This industry covers establishments primarily engaged in cold-rolling steel sheets and strip from purchased hot-rolled sheets; cold-drawing steel bars and steel shapes from purchased hot-rolled steel bars; and producing other cold finished steel. Establishments primarily engaged in the production of steel, including hotrolled steel sheets that are then cold-rolled are classified in SIC 3312: Blast Furnaces and Steel Mills.
331221 (Cold-Rolled Steel Shape Manufacturing)
The demand for cold finished steel comes primarily from the automotive, aerospace, construction, housing, and home appliance industries.
Price increases dominated the news in the late 1990s for this industry. The price of the source, sheet steel slabs, peaked in early 1998 at $265 per ton, then plummeted to $150 by the end of 1998, and spent 1999 climbing back up to the $200 mark, with optimistic projections calling for a price of $250 per ton by early 2000. Accordingly, industry producers steadily increased the prices they charged for the end products, hot- and cold-rolled sheets and coated sheets. Industry producers attributed the hikes to the tight market. And industry analysts further elaborated by pointing out that strong demand, continued low inventories, and increasing backlogs led to reduced imports, as European shortfalls started eating up excess stocks of Asian steel.
The value of industry shipments fluctuated as well during the late 1990s, plunging from $6.26 billion in 1998 to $4.79 billion in 1999, before rebounding to $5.09 billion in 2000. Industry employment in 2000 totaled 12,852 workers, compared to 14,319 workers in 1998.
Cold-rolling is the process of rolling steel without first reheating it. This method produces a smooth steel surface that reduces thickness and enhances machinability. Cold-rolling gives steel the ability to be stretched and shaped without cracking and provides it with a bright finish. The three main product classes within the industry are steel sheet, steel strip, and steel bars.
Steel sheet and strip are both flat products that are generally less than ¼ inch thick. Sheet is the wider of the two by 12 inches or more and is produced to less exact thickness than the strip. Steelmakers produce most sheet and strip in the form of large coils that the user can cut into pieces of any desired length. Much of the sheet and strip manufactured is used in automobile bodies, but thousands of other products also contain these forms of steel.
Steel companies make bars in many sizes and various shapes, including squares, circles, ovals, hexagons, and rectangles. Products made from steel bars include many precision-engineered components that power automobiles, trucks, tractors, hand tools, washing machines, and lawn mowers.
There were 187 establishments producing cold steel products in 1997, down from 219 in 1993. The largest concentration of firms by shipment value could be found in the Great Lakes region of the United States. The northeast and West Coast were second and third, respectively. The largest producing states in descending order of shipments were Ohio, Pennsylvania, Illinois, Michigan, Indiana, Connecticut, and New York.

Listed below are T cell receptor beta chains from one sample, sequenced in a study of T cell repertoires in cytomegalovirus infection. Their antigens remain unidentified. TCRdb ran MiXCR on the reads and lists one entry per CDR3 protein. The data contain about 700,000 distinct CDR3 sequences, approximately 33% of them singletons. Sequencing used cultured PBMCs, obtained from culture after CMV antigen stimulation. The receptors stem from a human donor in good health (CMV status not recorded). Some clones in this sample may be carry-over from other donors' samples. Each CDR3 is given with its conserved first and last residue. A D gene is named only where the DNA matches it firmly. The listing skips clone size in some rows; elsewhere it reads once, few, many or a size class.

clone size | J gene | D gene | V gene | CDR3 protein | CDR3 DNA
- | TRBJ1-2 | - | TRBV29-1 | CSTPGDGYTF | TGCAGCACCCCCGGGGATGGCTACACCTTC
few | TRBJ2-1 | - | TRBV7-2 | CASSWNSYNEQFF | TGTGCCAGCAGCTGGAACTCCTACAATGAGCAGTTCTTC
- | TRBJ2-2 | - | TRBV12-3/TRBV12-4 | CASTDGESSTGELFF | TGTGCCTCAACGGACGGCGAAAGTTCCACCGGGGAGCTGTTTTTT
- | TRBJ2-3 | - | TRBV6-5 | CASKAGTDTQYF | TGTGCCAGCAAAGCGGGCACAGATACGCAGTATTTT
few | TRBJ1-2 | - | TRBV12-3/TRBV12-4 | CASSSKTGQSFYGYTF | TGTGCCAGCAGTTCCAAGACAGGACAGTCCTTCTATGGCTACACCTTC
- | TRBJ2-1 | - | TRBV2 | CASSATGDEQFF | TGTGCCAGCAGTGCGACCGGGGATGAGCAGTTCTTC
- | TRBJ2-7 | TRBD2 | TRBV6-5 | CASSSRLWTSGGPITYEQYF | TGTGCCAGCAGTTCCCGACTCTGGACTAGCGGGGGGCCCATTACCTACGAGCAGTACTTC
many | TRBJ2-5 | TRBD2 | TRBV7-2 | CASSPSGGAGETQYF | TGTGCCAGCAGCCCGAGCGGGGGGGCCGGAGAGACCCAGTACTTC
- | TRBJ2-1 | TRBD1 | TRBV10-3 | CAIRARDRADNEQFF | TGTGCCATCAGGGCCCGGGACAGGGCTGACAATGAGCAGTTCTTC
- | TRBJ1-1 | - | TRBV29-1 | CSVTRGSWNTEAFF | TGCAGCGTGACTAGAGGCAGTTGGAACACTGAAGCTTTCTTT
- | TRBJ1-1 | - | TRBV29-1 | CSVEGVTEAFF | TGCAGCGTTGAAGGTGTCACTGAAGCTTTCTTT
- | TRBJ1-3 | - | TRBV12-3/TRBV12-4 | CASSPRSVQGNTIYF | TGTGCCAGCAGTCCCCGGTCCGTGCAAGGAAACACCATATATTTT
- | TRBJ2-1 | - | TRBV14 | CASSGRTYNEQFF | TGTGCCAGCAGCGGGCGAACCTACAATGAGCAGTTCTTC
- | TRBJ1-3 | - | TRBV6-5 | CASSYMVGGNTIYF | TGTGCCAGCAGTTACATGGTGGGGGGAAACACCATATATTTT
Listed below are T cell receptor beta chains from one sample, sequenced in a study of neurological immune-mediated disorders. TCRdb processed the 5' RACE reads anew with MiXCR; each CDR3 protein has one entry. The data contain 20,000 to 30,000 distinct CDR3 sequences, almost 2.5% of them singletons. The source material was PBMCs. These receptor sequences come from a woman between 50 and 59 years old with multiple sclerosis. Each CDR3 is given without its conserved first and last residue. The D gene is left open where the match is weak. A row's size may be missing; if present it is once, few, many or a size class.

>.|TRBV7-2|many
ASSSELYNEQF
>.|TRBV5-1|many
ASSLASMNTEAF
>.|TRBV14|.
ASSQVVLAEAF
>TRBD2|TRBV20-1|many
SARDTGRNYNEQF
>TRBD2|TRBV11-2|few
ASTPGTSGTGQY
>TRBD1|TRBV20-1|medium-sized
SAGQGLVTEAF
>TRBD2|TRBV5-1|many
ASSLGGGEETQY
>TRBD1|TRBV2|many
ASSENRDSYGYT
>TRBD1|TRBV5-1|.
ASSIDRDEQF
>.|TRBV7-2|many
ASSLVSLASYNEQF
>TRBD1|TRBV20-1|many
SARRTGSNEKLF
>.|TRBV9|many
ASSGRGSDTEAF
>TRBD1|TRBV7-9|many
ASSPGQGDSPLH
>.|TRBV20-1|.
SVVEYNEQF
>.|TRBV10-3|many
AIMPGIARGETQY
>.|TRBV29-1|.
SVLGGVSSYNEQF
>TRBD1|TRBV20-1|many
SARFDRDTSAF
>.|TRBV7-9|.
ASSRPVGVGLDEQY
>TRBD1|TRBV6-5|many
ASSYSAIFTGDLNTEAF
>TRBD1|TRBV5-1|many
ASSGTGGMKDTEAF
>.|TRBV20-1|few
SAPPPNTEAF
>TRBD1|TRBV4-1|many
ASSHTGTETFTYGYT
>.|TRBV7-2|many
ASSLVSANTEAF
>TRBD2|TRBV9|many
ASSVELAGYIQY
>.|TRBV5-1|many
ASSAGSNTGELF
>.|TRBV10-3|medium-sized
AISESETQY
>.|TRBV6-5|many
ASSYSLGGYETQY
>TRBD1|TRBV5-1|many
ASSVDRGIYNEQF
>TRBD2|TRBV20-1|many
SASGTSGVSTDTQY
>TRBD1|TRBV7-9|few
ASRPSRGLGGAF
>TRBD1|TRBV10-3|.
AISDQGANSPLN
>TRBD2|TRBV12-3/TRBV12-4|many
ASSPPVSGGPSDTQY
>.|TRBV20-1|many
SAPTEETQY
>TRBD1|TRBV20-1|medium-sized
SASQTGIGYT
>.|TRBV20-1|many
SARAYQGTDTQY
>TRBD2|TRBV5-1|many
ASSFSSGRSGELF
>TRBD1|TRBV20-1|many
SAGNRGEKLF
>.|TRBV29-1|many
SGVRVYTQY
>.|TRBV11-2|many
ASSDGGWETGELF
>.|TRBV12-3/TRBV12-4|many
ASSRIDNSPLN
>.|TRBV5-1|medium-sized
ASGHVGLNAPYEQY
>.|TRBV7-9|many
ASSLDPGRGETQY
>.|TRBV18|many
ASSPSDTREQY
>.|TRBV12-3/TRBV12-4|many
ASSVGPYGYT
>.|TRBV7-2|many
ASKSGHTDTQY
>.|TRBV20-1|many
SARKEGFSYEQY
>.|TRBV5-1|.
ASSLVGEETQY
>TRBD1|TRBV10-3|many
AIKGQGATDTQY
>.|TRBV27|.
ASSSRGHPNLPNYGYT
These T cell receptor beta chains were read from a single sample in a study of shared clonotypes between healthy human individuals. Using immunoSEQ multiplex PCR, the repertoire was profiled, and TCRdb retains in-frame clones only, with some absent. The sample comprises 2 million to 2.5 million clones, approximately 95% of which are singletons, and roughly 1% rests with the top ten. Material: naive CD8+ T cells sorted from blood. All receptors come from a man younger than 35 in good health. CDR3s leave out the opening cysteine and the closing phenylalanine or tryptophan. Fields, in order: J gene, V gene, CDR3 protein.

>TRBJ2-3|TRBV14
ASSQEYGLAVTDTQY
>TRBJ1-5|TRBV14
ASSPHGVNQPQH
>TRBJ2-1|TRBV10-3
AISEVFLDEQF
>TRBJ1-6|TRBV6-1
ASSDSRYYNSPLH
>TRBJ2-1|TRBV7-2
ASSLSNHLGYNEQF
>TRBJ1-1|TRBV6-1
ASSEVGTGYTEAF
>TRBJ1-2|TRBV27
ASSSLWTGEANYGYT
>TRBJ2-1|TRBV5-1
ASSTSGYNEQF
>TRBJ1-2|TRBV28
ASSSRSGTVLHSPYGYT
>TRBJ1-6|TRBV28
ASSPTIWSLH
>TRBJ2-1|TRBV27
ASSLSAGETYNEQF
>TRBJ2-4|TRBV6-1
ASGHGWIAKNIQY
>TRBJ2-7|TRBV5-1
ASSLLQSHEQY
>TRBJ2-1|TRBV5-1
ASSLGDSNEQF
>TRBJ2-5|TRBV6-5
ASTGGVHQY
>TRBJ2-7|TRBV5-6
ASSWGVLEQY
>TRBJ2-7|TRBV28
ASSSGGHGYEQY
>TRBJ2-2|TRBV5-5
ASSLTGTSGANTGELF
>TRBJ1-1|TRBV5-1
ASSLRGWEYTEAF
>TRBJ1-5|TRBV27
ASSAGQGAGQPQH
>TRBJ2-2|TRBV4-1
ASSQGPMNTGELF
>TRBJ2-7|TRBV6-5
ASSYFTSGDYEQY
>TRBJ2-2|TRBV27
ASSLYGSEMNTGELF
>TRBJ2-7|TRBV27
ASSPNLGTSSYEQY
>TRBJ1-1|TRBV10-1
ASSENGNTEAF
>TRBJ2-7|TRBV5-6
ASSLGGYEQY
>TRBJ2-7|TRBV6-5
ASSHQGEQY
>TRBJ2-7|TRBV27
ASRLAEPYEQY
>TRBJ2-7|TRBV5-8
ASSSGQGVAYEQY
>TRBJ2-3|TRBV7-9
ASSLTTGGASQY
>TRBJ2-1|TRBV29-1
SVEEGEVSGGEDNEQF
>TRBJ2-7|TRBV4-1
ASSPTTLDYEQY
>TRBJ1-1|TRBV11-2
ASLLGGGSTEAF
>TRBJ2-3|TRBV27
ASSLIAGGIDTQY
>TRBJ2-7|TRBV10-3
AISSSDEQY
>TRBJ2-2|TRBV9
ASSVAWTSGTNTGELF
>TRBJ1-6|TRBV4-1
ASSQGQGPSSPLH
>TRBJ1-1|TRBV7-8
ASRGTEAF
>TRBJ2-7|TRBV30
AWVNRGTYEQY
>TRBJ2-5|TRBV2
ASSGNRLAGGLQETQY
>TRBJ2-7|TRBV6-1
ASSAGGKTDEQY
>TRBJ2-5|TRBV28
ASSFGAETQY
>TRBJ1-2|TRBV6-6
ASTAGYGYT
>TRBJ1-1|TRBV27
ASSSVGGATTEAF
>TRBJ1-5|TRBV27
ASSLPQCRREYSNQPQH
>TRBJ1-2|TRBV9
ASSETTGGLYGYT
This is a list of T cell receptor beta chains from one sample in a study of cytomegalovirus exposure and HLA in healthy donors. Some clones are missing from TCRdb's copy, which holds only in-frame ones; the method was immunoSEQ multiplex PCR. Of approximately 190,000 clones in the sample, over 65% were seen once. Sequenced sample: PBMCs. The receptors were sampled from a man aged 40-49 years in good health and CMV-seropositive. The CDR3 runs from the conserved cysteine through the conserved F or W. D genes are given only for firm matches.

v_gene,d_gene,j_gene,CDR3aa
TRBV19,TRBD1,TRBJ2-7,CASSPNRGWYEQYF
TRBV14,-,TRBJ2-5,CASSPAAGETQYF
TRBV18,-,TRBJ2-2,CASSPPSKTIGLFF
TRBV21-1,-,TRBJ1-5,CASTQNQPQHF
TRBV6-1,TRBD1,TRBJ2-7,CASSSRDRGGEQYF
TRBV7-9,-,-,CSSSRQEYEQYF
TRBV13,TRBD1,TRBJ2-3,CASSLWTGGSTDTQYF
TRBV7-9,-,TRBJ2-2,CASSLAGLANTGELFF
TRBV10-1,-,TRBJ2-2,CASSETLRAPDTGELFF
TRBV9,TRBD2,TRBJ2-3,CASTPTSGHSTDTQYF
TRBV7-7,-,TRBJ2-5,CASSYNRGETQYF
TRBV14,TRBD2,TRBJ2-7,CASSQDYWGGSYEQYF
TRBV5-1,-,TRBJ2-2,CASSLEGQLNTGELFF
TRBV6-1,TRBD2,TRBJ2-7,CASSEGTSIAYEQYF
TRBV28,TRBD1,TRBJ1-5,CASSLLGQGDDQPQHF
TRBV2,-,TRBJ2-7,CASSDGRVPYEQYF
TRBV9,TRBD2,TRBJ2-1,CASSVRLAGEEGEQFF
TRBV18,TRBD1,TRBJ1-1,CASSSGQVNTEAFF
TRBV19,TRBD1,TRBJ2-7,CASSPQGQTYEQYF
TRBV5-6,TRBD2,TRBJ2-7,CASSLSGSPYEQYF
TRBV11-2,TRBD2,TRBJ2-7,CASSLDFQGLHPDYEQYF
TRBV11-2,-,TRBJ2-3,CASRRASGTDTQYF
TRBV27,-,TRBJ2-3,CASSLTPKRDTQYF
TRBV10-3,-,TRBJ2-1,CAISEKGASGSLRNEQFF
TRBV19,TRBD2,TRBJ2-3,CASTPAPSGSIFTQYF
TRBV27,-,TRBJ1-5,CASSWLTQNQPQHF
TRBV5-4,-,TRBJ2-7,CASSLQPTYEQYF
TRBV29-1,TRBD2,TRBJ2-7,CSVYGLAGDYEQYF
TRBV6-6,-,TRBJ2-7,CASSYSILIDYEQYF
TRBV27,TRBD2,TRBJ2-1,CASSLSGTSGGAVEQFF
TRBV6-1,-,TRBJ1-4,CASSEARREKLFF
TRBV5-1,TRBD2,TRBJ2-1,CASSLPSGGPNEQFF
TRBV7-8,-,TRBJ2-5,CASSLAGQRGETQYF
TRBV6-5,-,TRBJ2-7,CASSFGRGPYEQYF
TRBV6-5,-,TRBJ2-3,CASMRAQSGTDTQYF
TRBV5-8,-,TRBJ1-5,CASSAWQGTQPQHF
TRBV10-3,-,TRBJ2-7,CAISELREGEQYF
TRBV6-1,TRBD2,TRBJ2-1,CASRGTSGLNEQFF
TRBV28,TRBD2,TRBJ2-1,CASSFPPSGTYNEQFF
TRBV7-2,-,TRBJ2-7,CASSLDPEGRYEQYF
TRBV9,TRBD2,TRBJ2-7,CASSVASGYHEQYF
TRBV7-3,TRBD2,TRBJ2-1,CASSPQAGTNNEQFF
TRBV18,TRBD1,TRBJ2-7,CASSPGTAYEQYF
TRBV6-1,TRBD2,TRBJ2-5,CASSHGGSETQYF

The production of cold finished steel became industrialized early in the twentieth century, prompted by the mass marketing of automobiles, household appliances, and industrial machinery. New and more efficient steel production methods ensued at a rapid pace.
During World War II, the American steel industry boomed, while other countries' steel manufacturing facilities sustained considerable damage. American firms dominated global steel markets during the post-war years, and, by 1960, American shipments of cold finished steel shapes totaled 17 million tons, rising to 20 million tons by the middle of the decade. During this time, however, Japan and several European countries focused on rebuilding their steel industries, using the most modern facilities and equipment available, while American steelmakers continued to use older, less efficient equipment. Consequently, American shipments fell below 17 million tons in 1970.
Worldwide inflation and high interest rates in the early 1970s curtailed foreign steel production, particularly in developing nations, allowing U.S. shipments to realize significant gains. In 1973, U.S. shipments stood at 24.09 million tons, the highest level experienced by the industry in over two decades. Economic recession in the United States, however, eventually pushed shipments back down to 20.76 million tons in 1979.
The cold finished steel industry faced intense foreign competition during the 1980s. Due to the high value of the dollar, foreign steel became significantly less expensive than American steel. Furthermore, having rebuilt and improved their facilities, foreign producers were marketing a superior product, and this quality gap widened significantly during the decade. Consequently, American companies operating with outdated equipment and production methods were often priced out of the market. From 1979 to 1980, U.S. shipments of cold finished steel dropped 24 percent. The industry recovered slightly in 1981, with shipments rising 8 percent; the following year, however, shipments fell 25 percent to a 30-year low.